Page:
3. Make your Book Visible on your Blog
Even before your book is available for pre-order or sale, make sure your intent to write it is evident on your blog.
Visible on your Home Page
If you’re using a static home page, anyone visiting your site needs to see you’re writing a book. So include a summary on this page that leads to a more in-depth post on the topic or to your book’s dedicated landing page.
The alternative to a static home page is to use a blog view as your home page. This view displays your latest blog posts, and, by default, it will show your blog posts in date order with the most recent article at the top. Depending on your blog theme, you can change settings to adjust this view. For example, Magazine themes have the option to cluster your articles by categories or tags. If you use such a theme, you might gather all the posts related to your book in one category.
Visible on your Side Bar
No matter how you arrange your blog posts on your landing page, choosing a blog theme that allows you to display a sidebar is advisable. Whether blog visitors are on your site’s home page or an individual blog post doesn’t matter. They need to see an element of consistency across your site. This provides them with an easy way to access key information. One of these essential bits of content should be an announcement about your book and a link to sign up for your mailing list.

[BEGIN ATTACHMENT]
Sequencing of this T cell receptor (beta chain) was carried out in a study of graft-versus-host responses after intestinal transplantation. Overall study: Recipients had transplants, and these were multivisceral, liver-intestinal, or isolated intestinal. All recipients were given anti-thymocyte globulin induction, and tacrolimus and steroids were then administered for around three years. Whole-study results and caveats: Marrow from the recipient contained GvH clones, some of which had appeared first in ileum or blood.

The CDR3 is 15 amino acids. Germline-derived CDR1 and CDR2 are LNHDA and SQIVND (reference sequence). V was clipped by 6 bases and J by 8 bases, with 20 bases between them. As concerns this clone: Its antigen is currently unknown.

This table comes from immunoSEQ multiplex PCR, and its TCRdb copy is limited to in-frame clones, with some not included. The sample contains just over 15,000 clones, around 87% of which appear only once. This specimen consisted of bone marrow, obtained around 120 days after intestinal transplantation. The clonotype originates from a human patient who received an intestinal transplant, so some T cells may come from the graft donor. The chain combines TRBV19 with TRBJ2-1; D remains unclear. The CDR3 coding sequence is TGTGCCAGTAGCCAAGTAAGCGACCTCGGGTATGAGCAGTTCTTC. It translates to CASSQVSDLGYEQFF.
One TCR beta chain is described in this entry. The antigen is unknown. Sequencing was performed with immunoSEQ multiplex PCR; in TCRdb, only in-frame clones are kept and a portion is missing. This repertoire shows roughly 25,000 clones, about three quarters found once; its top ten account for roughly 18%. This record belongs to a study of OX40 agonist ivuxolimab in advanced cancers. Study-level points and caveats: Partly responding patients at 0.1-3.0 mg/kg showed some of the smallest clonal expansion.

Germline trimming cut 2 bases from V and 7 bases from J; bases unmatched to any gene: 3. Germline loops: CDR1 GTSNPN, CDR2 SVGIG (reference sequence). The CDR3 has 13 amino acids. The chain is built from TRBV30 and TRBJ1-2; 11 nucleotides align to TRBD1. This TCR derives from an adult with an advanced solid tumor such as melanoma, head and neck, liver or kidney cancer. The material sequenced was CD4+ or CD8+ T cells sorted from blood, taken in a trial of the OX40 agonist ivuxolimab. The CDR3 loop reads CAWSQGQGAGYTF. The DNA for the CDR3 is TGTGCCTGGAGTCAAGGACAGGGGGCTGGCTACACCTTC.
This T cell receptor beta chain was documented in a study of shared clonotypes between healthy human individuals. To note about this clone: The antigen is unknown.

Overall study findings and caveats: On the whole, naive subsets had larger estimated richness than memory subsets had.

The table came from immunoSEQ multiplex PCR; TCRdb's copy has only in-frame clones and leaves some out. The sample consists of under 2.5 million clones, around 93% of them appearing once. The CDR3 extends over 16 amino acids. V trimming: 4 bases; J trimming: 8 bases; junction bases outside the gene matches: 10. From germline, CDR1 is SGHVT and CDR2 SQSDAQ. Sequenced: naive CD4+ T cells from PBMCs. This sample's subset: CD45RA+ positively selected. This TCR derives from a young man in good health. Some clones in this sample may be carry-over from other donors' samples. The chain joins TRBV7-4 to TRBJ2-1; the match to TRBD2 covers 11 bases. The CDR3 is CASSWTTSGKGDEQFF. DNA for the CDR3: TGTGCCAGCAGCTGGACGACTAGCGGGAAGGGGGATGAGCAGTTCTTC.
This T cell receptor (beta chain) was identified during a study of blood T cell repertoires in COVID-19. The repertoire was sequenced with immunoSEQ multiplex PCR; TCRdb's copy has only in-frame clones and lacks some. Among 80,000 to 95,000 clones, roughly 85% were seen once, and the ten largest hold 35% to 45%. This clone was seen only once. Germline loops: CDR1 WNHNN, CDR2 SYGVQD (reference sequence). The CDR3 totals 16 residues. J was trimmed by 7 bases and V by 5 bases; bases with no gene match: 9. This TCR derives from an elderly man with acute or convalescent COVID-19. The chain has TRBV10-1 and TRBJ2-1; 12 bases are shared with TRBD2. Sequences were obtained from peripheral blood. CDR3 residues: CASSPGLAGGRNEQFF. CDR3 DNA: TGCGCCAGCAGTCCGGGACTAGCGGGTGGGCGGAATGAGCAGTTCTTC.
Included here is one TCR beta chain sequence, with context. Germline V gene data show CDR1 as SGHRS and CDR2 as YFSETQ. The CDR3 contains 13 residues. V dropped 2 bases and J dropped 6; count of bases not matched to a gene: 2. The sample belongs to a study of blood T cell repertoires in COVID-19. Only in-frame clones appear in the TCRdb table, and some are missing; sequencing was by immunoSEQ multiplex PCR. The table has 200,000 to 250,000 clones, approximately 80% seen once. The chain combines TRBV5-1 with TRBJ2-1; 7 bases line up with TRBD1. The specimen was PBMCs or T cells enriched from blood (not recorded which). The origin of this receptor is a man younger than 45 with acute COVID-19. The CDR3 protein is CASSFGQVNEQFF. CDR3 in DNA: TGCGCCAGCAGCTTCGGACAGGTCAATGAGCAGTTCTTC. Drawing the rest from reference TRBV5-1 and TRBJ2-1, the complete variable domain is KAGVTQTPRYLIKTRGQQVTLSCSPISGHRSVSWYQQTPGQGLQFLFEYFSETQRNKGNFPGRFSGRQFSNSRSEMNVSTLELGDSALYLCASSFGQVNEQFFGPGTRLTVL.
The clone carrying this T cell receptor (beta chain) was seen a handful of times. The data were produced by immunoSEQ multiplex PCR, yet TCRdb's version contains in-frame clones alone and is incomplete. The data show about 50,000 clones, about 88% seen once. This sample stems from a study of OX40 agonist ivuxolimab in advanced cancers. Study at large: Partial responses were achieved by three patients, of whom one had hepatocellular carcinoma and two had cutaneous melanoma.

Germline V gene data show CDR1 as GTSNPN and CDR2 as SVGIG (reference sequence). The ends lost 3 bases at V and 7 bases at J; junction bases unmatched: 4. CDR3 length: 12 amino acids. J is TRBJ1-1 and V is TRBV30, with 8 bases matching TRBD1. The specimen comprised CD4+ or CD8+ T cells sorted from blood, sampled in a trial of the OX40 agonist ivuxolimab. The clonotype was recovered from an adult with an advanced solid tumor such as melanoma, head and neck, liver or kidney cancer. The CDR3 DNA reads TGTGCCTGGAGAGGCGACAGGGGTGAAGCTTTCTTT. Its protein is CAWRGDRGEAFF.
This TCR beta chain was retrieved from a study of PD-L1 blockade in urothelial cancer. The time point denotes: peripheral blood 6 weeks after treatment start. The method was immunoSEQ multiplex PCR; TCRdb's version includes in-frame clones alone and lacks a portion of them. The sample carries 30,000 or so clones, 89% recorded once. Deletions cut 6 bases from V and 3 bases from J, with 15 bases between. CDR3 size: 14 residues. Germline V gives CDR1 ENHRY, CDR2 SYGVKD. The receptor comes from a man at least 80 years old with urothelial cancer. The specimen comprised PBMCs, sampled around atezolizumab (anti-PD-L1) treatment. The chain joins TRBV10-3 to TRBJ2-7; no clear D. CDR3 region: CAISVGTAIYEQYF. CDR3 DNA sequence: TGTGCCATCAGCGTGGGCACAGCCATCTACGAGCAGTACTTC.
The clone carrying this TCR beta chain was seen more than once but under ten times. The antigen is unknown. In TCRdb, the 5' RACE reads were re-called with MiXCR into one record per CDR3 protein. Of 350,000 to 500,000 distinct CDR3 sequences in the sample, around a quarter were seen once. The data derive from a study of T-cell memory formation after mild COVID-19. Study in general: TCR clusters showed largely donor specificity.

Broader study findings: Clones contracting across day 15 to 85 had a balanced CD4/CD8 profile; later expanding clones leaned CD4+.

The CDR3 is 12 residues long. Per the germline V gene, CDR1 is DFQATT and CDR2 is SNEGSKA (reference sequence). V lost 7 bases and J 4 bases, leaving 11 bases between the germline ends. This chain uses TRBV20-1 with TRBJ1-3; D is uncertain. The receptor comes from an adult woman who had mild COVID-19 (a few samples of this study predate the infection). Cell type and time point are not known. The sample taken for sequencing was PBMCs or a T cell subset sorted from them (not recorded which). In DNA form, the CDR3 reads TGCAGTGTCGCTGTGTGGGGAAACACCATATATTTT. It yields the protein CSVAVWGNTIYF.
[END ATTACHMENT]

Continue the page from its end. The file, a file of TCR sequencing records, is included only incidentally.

Visible on your Site Footer
You have the option of adding static information at the bottom of your website. Use some of this real estate to mention your book with a hyperlink to a landing page. This way, it doesn’t matter whether readers scroll down a site page or a blog post; they’ll see information about your book at the end of each page.
Visible on Specific Blog Articles
Using bottom-of-post images and text to promote your blogged book is another excellent way to entice readers to sign up to your mailing list. It also helps capture the attention of those interested in receiving an advance reading copy. This visibility is a good start, but there are other places on your website to showcase your book.
If your blog covers multiple inter-related topics, look at your list of most popular posts and add a bottom-of-post image and text to these posts. These are the ones that funnel the most traffic to your site, so it makes sense to leverage that activity and ensure these visitors know about your upcoming book.
Visible on Your Navigation Bar
Your primary navigation bar at the top of the page is an ideal place to add a link to your book’s landing page, but this navigation should be clutter-free. For example, rather than adding a long book title, keep it simple by calling the navigation link My Book. It’s immediately evident what this link is, and it won’t take up much space.
By leveraging your home page and blog posts, the sidebar, top and bottom of your website, you’ve made it easy for site visitors to notice your book.
A mailing list, an ARC list to garner reviews, and thoughtful site visibility are the primary book marketing tactics every book blogger can engage in. This trio provides a solid foundation for your ongoing marketing and book promotion activities. Even if you decide you don’t have time to make additional efforts, you can rest comfortably knowing your book marketing basics are covered.
Have you taken these three steps toward marketing your blogged book? Share your feedback in a comment below, and please share this article with your blogging network.
About the Author
Jay Artale abandoned her corporate career to become a digital nomad and full-time writer. She’s an avid blogger and a nonfiction author helping travel writers and travel bloggers achieve their self-publishing goals. Join her at Birds of a Feather Press where she shares tips, advice, and inspiration to writers with an independent spirit.